Each industry has its own standards and requirements that components must meet in order to be considered usable for that industry. There are some tests that are common between industries, such as outgassing, but more often than not there are going to be different requirements that must be met.
For instance, manufacturers within the medical field can be interested in magnetic field testing and magnetic permeability, if their products are used in or near a Magnetic Resonance Imaging (MRI) machine.
An MRI creates an extremely strong magnetic field, normally around 1.5 Tesla, to observe small features in human anatomy, and materials with a potential for magnetism will distort the measurement. As an FYI, a normal household magnet might be around 0.001 Tesla.
What is Magnetic Permeability?
Magnetic Permeability Testing measures a material’s resistance of forming a magnetic field, or the degree of induced magnetism a material experiences under a magnetic field.
Think about magnetic permeability as being similar to conductivity. Some materials can conduct electricity better than others, ie copper, gold, silver, etc; where other materials such as concrete, rubber, and plastic are poor conductors.
The higher the magnetic permeability a material has the more the material will allow magnetic flux to pass through it. This is represented in a formula by:
B = µH
Where B is the flux density, µ is permeability, and H is the externally applied magnetic force. When µ is = 1 the material is considered to not respond to a magnetic field, and if µ > 1 the material will magnetize in response to the applied magnetic field.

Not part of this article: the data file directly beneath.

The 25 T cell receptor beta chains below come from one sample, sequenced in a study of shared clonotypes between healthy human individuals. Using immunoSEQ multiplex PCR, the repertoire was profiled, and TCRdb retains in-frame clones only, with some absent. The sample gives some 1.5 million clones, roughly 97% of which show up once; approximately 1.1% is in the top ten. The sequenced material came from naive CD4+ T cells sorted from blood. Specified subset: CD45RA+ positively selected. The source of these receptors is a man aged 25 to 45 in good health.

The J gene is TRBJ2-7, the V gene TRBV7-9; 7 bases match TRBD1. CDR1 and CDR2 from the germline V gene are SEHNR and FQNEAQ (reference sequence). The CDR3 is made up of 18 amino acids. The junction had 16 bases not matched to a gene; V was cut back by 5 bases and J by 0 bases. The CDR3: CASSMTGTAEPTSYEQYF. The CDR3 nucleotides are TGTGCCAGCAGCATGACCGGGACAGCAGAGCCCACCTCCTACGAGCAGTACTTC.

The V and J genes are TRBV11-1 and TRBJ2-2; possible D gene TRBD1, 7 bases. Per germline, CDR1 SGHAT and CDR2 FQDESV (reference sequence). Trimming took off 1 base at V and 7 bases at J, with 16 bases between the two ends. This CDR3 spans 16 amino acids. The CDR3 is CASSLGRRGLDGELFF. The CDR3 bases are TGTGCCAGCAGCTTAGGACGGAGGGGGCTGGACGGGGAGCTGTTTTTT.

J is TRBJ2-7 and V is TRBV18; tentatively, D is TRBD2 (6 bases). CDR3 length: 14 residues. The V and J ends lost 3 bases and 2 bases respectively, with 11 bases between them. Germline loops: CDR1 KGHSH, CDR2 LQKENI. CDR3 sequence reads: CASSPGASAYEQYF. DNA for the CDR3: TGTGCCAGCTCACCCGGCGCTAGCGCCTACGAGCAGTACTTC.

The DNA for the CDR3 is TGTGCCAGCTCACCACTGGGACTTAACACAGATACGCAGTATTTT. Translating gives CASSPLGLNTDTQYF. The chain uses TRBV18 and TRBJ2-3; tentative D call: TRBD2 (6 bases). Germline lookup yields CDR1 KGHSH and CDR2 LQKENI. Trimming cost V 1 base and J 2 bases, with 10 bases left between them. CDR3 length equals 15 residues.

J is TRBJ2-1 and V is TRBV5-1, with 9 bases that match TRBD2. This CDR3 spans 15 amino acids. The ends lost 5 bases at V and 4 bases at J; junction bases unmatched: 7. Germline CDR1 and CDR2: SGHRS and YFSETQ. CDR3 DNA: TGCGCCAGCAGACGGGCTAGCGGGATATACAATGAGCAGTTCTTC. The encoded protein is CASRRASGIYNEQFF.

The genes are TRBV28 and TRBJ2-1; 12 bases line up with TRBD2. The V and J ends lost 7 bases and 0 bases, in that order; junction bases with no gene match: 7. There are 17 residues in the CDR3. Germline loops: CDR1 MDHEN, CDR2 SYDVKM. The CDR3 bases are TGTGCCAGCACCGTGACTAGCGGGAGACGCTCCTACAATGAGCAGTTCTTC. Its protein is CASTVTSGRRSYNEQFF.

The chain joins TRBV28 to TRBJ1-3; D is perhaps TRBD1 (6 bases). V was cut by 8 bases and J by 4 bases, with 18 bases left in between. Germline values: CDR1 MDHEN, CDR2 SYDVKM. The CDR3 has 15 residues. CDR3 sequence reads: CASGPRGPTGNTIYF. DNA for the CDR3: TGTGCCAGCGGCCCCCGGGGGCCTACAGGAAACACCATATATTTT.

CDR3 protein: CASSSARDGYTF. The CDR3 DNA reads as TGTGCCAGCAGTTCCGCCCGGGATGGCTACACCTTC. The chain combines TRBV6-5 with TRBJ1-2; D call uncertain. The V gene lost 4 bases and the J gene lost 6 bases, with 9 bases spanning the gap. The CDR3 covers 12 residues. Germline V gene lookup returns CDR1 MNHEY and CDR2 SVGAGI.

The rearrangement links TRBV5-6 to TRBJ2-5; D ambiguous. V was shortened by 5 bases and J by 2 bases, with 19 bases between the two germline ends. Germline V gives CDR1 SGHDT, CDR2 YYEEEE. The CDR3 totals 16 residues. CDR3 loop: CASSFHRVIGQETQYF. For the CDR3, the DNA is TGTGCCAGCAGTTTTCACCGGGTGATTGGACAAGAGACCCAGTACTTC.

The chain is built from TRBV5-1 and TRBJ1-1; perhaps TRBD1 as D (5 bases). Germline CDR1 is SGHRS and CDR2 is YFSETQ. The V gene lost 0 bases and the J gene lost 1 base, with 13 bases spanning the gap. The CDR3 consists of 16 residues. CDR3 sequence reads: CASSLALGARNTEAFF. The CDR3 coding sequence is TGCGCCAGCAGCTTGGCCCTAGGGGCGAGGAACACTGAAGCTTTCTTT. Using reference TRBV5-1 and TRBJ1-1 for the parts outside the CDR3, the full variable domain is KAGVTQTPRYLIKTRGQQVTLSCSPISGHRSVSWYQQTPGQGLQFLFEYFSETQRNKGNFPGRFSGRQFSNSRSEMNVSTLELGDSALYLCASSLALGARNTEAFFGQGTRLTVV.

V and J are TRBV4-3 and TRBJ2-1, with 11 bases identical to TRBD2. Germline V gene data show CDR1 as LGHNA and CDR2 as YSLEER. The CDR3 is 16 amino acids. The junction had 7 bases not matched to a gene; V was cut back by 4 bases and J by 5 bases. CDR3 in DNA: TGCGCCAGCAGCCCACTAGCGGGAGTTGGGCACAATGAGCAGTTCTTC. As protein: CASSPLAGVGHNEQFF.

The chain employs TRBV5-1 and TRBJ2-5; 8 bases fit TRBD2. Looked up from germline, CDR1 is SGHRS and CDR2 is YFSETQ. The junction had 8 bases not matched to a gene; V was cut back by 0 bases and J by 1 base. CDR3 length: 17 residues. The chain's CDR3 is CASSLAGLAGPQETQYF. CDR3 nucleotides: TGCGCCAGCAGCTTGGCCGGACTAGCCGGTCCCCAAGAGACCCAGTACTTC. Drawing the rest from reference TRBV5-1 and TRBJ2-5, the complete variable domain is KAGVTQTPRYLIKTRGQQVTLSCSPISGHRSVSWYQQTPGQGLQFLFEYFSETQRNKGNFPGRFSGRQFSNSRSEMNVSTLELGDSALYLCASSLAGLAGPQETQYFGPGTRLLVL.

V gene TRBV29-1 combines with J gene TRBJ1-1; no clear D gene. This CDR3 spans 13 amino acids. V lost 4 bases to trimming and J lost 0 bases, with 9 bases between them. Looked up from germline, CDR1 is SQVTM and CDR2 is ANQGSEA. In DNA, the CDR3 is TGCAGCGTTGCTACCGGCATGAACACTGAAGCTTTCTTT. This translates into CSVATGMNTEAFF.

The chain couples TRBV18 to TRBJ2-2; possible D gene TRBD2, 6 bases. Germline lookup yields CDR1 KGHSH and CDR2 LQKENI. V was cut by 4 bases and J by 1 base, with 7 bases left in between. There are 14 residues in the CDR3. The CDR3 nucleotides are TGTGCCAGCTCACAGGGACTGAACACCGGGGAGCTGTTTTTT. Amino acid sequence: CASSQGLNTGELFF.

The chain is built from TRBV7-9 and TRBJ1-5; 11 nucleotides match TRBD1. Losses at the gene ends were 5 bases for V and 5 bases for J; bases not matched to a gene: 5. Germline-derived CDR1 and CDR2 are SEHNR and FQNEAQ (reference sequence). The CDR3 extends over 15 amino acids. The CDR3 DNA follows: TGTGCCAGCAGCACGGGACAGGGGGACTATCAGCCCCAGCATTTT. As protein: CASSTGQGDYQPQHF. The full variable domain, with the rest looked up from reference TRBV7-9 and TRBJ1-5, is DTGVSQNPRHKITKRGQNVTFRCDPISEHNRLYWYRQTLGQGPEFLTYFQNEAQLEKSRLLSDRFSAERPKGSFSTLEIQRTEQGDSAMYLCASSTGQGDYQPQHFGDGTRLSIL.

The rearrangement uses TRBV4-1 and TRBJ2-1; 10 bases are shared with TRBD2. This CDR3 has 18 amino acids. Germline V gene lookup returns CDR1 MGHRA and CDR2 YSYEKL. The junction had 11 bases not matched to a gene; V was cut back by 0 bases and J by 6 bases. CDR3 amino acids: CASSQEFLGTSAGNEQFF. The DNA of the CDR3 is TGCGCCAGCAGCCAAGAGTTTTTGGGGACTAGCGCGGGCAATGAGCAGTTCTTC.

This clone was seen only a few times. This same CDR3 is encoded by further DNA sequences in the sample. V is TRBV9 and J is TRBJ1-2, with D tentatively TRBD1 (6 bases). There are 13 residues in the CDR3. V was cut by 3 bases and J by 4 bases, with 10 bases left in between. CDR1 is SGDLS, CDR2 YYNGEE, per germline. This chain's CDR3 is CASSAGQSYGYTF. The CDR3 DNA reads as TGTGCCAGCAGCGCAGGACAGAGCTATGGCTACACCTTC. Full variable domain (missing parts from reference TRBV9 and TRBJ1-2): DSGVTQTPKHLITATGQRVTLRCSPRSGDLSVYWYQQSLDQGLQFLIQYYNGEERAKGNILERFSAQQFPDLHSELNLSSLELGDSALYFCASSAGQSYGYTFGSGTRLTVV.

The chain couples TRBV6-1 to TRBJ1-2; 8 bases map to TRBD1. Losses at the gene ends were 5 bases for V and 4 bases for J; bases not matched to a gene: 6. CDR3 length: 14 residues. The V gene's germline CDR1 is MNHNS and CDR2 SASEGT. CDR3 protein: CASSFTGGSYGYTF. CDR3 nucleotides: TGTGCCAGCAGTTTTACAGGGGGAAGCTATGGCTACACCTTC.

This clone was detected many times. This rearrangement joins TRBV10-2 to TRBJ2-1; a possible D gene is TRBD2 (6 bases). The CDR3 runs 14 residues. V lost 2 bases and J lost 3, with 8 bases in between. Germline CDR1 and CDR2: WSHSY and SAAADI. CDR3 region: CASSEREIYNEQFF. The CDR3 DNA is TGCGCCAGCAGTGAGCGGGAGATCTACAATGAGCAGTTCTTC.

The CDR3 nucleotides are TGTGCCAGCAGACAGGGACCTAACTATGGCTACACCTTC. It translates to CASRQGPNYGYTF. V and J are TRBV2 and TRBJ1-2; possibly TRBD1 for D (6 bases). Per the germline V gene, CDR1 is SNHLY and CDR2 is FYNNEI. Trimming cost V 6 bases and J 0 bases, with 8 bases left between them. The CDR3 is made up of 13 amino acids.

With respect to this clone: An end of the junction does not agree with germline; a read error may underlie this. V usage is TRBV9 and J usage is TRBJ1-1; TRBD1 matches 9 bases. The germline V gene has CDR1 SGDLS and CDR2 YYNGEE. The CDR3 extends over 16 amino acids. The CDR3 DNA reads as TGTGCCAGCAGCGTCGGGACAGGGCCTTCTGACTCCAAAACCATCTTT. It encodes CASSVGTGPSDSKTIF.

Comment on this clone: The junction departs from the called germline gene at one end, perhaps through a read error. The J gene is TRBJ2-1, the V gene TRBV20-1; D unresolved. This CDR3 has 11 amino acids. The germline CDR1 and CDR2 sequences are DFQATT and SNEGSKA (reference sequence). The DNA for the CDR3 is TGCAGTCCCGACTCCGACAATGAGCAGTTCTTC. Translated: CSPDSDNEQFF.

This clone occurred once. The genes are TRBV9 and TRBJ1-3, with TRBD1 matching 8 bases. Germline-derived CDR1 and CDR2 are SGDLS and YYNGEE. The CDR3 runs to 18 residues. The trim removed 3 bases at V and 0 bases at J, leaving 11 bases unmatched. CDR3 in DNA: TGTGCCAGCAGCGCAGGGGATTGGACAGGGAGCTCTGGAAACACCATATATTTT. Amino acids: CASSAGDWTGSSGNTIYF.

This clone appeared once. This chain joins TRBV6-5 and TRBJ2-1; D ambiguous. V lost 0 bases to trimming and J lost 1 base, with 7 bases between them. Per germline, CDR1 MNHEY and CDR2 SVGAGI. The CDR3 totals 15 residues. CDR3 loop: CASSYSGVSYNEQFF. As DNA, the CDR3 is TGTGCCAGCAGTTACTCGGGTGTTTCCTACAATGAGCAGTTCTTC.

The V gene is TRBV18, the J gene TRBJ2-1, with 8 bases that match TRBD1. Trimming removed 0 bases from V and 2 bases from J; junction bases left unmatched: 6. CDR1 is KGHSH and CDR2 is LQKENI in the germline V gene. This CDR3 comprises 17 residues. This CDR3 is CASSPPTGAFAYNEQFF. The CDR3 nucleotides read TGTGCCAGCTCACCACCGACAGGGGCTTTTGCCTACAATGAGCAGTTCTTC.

In the graph above, µ0 = 1.25663706 x 10-6 H/m permeability of free space, a vacuum environment. µd is any material that is considered to be diamagnetic, the material is repelled by a magnetic field. Material examples of this would be bismuth and antimony. µp is considered to be a paramagnetic material and will have a µ reading of greater than 1. µf is a material that is ferromagnetic and is attracted to a magnet such as Nickel, Iron, and Cobalt.
Why Perform Magnetic Field Testing?
Magnetic field testing measures the degree by which the presence of a magnetic field will effect a material. This property of being attracted to a magnetic field is known as paramagnetism.
If your products are being used in an environment, such as those around an MRI, it will be important for your customer to know if your product is paramagnetic.
A simple setup, as shown above with the Magnetoscop, can determine how your products will react in that environment. Samtec does test select products to ensure that they can perform in an environment with extreme sensitivities to magnetic fields.
Some popular RF interconnects that can be produced as non magnetic:
- SMA (straight, right angle, edge mount)
- SMB (right angle)
- MMCX (straight, right angle, edge mount, high vibration)
- MCX (straight, right angle, edge mount)
- SMP (straight, edge mount, bullet adaptors)
- RF 174 (SMA, SMB, MMCX, MCX)
- RF 178 (SMA, SMB, MMCX, MCX)
- RF 316 (SMA, SMB, MMCX, MCX)
If you have questions concerning Magnetic Field Testing then please contact email@example.com for more information.
For the Fun of It
If you have made it this far, then here is fun/interesting video of some people “experimenting” with an old MRI machine. Some of the forces shown in this video are pretty incredible, and stress the importance of keeping ferrous metals away from an MRI.